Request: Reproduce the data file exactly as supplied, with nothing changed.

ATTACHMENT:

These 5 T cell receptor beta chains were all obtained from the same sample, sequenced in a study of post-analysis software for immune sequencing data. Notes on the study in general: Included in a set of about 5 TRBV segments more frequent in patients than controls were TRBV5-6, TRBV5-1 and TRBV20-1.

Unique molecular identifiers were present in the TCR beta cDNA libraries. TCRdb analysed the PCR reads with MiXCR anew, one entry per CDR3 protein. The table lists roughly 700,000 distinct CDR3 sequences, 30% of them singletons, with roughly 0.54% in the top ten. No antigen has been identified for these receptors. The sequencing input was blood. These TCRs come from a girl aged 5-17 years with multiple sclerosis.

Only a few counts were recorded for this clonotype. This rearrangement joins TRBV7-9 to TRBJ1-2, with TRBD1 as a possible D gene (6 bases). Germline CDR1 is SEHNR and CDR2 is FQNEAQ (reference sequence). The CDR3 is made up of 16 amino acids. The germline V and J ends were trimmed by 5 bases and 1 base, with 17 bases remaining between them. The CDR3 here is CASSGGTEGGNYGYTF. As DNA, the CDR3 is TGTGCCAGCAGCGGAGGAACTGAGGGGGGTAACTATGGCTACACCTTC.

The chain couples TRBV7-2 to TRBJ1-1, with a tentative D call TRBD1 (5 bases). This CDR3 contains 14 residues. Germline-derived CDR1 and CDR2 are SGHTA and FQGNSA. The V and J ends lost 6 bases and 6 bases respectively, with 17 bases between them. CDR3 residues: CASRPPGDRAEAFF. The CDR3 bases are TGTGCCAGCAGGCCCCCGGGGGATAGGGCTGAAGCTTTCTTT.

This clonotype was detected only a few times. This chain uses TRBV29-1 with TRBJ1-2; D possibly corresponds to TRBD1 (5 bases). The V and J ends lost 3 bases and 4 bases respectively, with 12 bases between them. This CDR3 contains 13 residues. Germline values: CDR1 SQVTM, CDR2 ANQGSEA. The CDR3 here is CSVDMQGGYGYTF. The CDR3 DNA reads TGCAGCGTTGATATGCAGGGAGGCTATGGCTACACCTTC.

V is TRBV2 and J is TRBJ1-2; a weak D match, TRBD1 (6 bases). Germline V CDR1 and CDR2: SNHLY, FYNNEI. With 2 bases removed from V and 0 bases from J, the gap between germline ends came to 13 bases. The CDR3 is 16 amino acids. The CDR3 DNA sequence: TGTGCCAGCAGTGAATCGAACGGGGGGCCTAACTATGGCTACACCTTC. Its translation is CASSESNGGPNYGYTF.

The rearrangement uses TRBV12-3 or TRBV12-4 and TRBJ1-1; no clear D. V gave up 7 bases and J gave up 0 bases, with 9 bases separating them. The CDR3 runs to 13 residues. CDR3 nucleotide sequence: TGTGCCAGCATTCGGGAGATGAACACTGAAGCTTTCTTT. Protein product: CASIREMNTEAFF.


These 5 T cell receptor beta chains were all obtained from the same sample, sequenced in a study of post-analysis software for immune sequencing data. Notes on the study in general: Included in a set of about 5 TRBV segments more frequent in patients than controls were TRBV5-6, TRBV5-1 and TRBV20-1.

Unique molecular identifiers were present in the TCR beta cDNA libraries. TCRdb analysed the PCR reads with MiXCR anew, one entry per CDR3 protein. The table lists roughly 700,000 distinct CDR3 sequences, 30% of them singletons, with roughly 0.54% in the top ten. No antigen has been identified for these receptors. The sequencing input was blood. These TCRs come from a girl aged 5-17 years with multiple sclerosis.

Only a few counts were recorded for this clonotype. This rearrangement joins TRBV7-9 to TRBJ1-2, with TRBD1 as a possible D gene (6 bases). Germline CDR1 is SEHNR and CDR2 is FQNEAQ (reference sequence). The CDR3 is made up of 16 amino acids. The germline V and J ends were trimmed by 5 bases and 1 base, with 17 bases remaining between them. The CDR3 here is CASSGGTEGGNYGYTF. As DNA, the CDR3 is TGTGCCAGCAGCGGAGGAACTGAGGGGGGTAACTATGGCTACACCTTC.

The chain couples TRBV7-2 to TRBJ1-1, with a tentative D call TRBD1 (5 bases). This CDR3 contains 14 residues. Germline-derived CDR1 and CDR2 are SGHTA and FQGNSA. The V and J ends lost 6 bases and 6 bases respectively, with 17 bases between them. CDR3 residues: CASRPPGDRAEAFF. The CDR3 bases are TGTGCCAGCAGGCCCCCGGGGGATAGGGCTGAAGCTTTCTTT.

This clonotype was detected only a few times. This chain uses TRBV29-1 with TRBJ1-2; D possibly corresponds to TRBD1 (5 bases). The V and J ends lost 3 bases and 4 bases respectively, with 12 bases between them. This CDR3 contains 13 residues. Germline values: CDR1 SQVTM, CDR2 ANQGSEA. The CDR3 here is CSVDMQGGYGYTF. The CDR3 DNA reads TGCAGCGTTGATATGCAGGGAGGCTATGGCTACACCTTC.

V is TRBV2 and J is TRBJ1-2; a weak D match, TRBD1 (6 bases). Germline V CDR1 and CDR2: SNHLY, FYNNEI. With 2 bases removed from V and 0 bases from J, the gap between germline ends came to 13 bases. The CDR3 is 16 amino acids. The CDR3 DNA sequence: TGTGCCAGCAGTGAATCGAACGGGGGGCCTAACTATGGCTACACCTTC. Its translation is CASSESNGGPNYGYTF.

The rearrangement uses TRBV12-3 or TRBV12-4 and TRBJ1-1; no clear D. V gave up 7 bases and J gave up 0 bases, with 9 bases separating them. The CDR3 runs to 13 residues. CDR3 nucleotide sequence: TGTGCCAGCATTCGGGAGATGAACACTGAAGCTTTCTTT. Protein product: CASIREMNTEAFF.